Agreement is the latest reform to municipal court practices negotiated by the SPLC and the MacArthur Justice Center
MERIDIAN, Miss. – The Meridian City Council voted today to approve an agreement with the Southern Poverty Law Center (SPLC) and the Roderick and Solange MacArthur Justice Center at the University of Mississippi School of Law to end the city’s practice of incarcerating residents unable to pay fines and fees and to stop using secured money bail in misdemeanor cases.
The agreement follows an investigation by the SPLC and the MacArthur Justice Center, which found that the city’s current court practices do not comply with federal law, state law, or the Mississippi Rules of Criminal Procedure. The rules, which went into effect in 2017, limit the collections efforts of Mississippi municipalities and set forth specific procedures that courts must follow when determining appropriate conditions of release prior to trial.
In February 2018, the city reported over 25,000 unpaid fines and fees dating back to 1985, some of which were accompanied by outstanding warrants. As part of the agreement, the city agreed to rescind any existing warrants issued against people who have failed to pay these prior fines and fees or failed to appear in court. The court will forgive any remaining court debt at a rate of $100 per day for anyone who was previously incarcerated for failing to pay a monetary assessment.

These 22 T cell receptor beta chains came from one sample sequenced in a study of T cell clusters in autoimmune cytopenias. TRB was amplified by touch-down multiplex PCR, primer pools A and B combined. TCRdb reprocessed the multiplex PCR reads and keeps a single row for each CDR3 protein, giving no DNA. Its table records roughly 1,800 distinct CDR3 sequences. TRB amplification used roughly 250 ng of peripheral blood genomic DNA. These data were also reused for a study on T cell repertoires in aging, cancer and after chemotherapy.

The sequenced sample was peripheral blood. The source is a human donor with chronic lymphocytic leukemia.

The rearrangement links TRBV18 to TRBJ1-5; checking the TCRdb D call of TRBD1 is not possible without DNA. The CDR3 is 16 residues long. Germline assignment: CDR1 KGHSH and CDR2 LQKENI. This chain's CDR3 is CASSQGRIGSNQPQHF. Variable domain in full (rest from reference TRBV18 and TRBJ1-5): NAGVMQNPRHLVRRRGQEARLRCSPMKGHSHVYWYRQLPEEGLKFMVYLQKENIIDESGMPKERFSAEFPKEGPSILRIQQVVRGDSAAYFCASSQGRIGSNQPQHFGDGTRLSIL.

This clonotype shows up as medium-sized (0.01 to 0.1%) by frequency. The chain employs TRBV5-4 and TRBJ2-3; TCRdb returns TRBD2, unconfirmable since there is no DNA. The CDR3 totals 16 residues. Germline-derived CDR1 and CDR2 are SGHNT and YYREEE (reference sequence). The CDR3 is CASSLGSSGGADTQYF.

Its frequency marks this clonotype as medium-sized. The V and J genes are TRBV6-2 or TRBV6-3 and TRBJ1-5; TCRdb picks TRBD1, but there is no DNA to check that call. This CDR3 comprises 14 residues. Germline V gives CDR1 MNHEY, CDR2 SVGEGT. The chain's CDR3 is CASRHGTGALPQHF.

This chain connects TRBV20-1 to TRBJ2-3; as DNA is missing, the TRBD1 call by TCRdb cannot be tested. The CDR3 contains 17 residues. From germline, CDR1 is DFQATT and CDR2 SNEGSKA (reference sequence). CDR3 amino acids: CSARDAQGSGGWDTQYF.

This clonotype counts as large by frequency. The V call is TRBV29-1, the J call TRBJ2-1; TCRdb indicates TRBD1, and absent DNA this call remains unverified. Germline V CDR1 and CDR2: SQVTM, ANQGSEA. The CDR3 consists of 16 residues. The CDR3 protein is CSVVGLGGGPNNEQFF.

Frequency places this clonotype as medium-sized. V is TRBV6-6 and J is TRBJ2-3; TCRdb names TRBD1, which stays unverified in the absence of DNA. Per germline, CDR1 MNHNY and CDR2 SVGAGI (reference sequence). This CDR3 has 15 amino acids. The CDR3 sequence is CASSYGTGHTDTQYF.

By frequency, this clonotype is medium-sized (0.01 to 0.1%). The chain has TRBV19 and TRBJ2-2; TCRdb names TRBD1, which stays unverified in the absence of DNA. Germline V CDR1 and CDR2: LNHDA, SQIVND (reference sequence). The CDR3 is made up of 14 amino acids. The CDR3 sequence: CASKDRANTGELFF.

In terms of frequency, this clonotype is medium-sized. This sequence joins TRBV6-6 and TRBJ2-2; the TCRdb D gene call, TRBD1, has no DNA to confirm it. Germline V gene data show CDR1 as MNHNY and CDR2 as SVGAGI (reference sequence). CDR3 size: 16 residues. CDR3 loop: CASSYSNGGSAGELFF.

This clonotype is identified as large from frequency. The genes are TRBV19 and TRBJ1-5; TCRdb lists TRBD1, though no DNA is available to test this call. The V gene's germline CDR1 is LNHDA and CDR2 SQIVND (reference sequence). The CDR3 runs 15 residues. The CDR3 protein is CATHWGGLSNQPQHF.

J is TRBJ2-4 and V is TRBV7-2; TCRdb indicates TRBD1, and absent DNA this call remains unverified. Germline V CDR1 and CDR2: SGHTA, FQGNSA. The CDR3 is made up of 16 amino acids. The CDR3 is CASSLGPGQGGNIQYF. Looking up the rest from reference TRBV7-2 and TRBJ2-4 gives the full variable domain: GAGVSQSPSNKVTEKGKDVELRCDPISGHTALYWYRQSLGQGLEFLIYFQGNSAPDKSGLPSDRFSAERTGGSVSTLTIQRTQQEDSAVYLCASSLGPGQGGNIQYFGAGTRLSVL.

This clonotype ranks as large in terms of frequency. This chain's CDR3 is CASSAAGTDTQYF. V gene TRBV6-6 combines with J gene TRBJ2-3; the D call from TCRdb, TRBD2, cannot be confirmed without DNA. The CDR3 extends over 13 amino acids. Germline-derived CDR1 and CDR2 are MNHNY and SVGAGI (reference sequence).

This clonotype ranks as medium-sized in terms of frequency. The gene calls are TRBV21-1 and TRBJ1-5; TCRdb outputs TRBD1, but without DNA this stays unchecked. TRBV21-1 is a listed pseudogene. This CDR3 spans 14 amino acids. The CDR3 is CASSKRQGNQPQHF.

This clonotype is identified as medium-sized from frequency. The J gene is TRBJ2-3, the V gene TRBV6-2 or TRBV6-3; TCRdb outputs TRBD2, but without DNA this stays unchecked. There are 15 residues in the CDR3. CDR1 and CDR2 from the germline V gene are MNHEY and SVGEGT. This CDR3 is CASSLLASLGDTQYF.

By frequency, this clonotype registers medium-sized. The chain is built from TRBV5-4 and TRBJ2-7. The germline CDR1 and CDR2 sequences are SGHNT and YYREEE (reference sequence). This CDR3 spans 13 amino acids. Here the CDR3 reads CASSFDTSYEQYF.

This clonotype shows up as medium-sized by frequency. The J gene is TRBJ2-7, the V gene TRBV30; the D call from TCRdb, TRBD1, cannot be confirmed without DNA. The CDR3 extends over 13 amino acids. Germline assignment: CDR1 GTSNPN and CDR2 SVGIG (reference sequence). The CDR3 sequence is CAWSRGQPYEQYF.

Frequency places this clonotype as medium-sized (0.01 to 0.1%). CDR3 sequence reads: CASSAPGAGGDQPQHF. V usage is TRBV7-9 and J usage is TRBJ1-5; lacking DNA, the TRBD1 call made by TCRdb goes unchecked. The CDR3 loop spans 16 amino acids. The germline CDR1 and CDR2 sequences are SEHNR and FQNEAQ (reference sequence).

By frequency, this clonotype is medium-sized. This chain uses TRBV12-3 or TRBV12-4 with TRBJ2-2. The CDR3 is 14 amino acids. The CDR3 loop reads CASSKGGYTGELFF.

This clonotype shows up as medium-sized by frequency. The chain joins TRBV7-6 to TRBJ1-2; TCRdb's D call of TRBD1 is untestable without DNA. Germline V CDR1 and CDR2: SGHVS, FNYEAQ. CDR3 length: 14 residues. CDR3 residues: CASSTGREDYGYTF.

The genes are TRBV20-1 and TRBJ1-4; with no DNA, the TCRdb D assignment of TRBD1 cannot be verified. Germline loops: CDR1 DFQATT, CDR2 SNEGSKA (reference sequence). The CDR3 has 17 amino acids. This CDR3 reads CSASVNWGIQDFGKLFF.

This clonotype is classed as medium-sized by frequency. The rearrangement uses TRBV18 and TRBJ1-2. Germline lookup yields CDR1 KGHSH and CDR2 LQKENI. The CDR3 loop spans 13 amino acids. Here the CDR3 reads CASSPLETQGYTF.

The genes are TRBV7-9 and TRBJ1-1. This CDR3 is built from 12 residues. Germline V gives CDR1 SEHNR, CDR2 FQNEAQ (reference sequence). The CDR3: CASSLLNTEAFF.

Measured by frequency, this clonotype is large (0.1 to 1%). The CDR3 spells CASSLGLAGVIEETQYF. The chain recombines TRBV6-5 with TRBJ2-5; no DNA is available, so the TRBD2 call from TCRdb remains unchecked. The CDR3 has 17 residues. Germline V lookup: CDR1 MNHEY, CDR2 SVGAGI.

“When people are punished for their inability to pay fines and fees, jurisdictions have effectively made it a crime to be poor,” said Caren Short, staff attorney for the SPLC. “By proactively and comprehensively reforming their municipal court practices, the city of Meridian has not only safeguarded the constitutional rights of its residents, but also prevented costly litigation, and we commend them for it.”
Meridian is the state’s sixth largest municipality. By entering the agreement, it joins several other cities across the state that changed their court fine and bail practices following litigation or investigative findings by the SPLC, the MacArthur Justice Center, and other civil rights organizations. Jackson, Biloxi, Moss Point, and Corinth previously have entered into settlement agreements, and several other cities voluntarily changed their practices following the string of court filings in the state.
The agreement establishes new procedures that the court must follow when an individual is unable to pay court fines and fees. The agreement also eliminates the use of money bail in virtually all misdemeanor cases. Anyone who cannot pay fines and fees at the time of sentencing will be given a payment plan that they can afford – or the option to do community service. Individuals who are on a current payment plan that they cannot afford may contact the court in order to switch to a payment plan they can afford.
“The Parties share a common desire to ensure that no one is arrested, detained, or jailed solely because they cannot pay a monetary sum and that criminal defendants’ constitutional rights are protected,” the agreement states.
“While we certainly commend the city of Meridian for implementing this reform, the sad truth is that far too many Mississippi judges remain defiant when it comes to locking up poor Mississippians who can’t pay fines and fees or make money bail payments,” said Cliff Johnson, director of the MacArthur Justice Center. “Cities and counties that refuse to follow Meridian’s lead and instead continue to participate in the shaking down and locking up of poor Mississippians need to understand that what they are doing is illegal, morally repugnant, and, due to the serious risk of litigation, financially reckless.”